When should HDR photography be utilized?
Yes, there is a time and a place for HDR. You will want a subject which has a lot of dynamic range, with lots of shadows and light. Early morning or evening light is fantastic for landscape shots – in all facets of photography, but especially in HDR.
Typically you don't want to shoot your brackets on a clear day at noon – the lighting is flat at best and your subject may appear dull as little dynamic range exists. This also invites the ugly halo effect around trees, buildings, horizon lines, etc., which makes most viewers cringe. But like all forms of photography this notion is simply up to you. You may find a lot of texture in your subject, even though dynamic range may be lacking, and want to fire away. Go for it! HDR is simply unbelievable at picking up texture in a frame. If it's a nice puffy cloud day you may jump at the opportunity to fire some brackets – the more dramatic the sky the more your outdoor images will pop when all the different exposures come together. Also be forewarned moving objects can be extremely difficult to deal with in post – something we will tackle later. When you have a composition including people, tree limbs blowing in the wind, or crashing waves you will find what is known as "ghosting" as your objects aren't aligned over your bracketing series.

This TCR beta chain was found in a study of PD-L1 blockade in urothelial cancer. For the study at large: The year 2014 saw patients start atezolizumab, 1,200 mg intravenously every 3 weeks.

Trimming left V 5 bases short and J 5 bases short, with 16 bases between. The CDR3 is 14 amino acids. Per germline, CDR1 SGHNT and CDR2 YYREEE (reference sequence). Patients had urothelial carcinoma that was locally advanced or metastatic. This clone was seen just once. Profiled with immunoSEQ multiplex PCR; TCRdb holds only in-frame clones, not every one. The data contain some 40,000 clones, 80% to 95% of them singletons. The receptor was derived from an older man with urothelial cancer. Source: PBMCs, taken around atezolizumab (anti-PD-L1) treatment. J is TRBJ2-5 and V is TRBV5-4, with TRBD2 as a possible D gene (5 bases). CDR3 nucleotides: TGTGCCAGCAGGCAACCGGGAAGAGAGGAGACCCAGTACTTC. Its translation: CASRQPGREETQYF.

Night shots are a personal favorite – just be forewarned you may be standing by your camera mounted on a tripod for minutes at a time before you get through your brackets. You won't be using flash so each bracket will take a different amount of time – depending on the amount of light in your composition your longest exposures could take minutes.
Cityscapes are also great subjects for HDR. Mixing the vast texture of contrasting buildings is always interesting but another fun part of city shooting, day or night, is to capture movement as sometimes it's alright to invite some movement. Cities are always moving and to capture such movement can add some very dramatic effects. But this is all within reason, and again we will tackle the issue of ghosting in a bit.
Interiors are perfect settings for HDR as in many instances you can control your lighting to add extra dynamic range to your subject. Dim light makes for the most dramatic results. HDR also has the ability to bring life to the ugly, abandoned and otherwise decrepit. Many images showing abandoned buildings, street art, and other rundown subjects have become quite popular with the emergence of HDR photography and the beauty of this is subjects such as these are everywhere.
Pictures provided by Mark Gvazdinskas